Attorneys representing a San Francisco man accused of beating a priest at the in May 2010 because the clergyman allegedly sexually assaulted him as a child filed a motion for mistrial Friday afternoon citing prosecutorial misconduct.
The news came after defendant William Lynch's attorneys, Pat Harris and Paul Mones, emerged from a two-hour, closed-door meeting with Santa Clara County Superior Court Judge David Cena, who is presiding over the high-profile trial that began Wednesday.
Harris told reporters his mistrial motion is based on a decision by Santa Clara County Deputy District Attorney Vicki Gemetti to put assault victim Father Jerold Lindner on the witness stand. Lindner testified under oath that he had not molested the defendant.
However, Lynch alleges the priest raped and sodomized both him and his brother when they were young boys on camping trips in the '70s. In 1998, Lynch reached an out-of-court settlement with the Catholic Church awarding him and his brother $625,000 for sexual molestation.
Gemetti opposed the defense's motion for a mistrial, calling it a "novel legal
theory, unsupported by case law, statute or common sense," and "without
Dozens of reporters waited outside the San Jose Hall of Justice this afternoon for Cena to decide what will happen with the case against Lynch, 44.
Media outlets and legal analysts broadly speculated about what those matters might involve.
On Wednesday, during opening statements, Gemetti said the priest had indeed sexually molested Lynch more than 30 years ago. But then on the witness stand, Lindner denied the accusation.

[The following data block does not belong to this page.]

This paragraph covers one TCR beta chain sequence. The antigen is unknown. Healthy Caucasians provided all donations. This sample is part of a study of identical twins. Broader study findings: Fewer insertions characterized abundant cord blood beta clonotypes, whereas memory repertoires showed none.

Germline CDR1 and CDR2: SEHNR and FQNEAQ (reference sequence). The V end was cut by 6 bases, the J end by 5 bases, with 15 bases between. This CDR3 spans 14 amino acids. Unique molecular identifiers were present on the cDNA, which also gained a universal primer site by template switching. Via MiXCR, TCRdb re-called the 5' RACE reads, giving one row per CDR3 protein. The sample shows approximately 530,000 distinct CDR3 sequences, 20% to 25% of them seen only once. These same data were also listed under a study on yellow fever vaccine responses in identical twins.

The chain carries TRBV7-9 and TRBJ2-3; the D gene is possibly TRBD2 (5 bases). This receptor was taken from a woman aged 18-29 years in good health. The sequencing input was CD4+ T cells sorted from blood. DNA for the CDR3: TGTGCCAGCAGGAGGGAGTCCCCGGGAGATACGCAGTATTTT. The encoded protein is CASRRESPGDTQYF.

Legal analyst and criminal defense attorney Steven Clark said the defense is seeking a mistrial as a remedy to Linder committing what appears to be perjury on the stand.
Clark said the other option is for Gemetti to withdraw the case herself because of Lindner's statements. His testimony, if perjured, would have to be stricken, making it unfair to the defense as it didn't have a chance to cross-examine him.
However, the issue now is also whether Lindner is going to take the Fifth Amendment and not testify further due to the possibility he could be subject to criminal prosecution.
"You're allowed, as a witness, to invoke the Fifth Amendment if you believe you could be subject to criminal prosecution for your testimony," Clark explained. "It doesn't mean you're guilty of anything."
Cena now needs to decide how to address both the mistrial motion and Gemetti's response. He also needs to rule if he'll strike Lindner's testimony.
The judge also needs to address fairness issues given that the jurors have heard Lindner's testimony. "Even if they're striking it, how are they not going to consider it?" Clark asked. "It's not trivial kind of testimony. It's the DA's main witness in the case."
A retrial would open up questions regarding double jeopardy. "You can't try somebody twice. That's the general rule," Clark said. "Once the jury is seated, the jeopardy rules apply."
But since the defense is asking that the case be thrown out, Lynch's double jeopardy right is waived. If Cena dismisses the case on his own, then jeopardy would apply, Clark added.
Lindner could agree to continue to testify without perjury worries; the defense could then vigorously cross examine him on whether he molested Lynch, his brother and the other alleged victims who are expected to take the stand.
"I can't imagine why Mr. Lindner would want to testify under those circumstances. It's an awful lot of legal perils by continuing to testify," he said.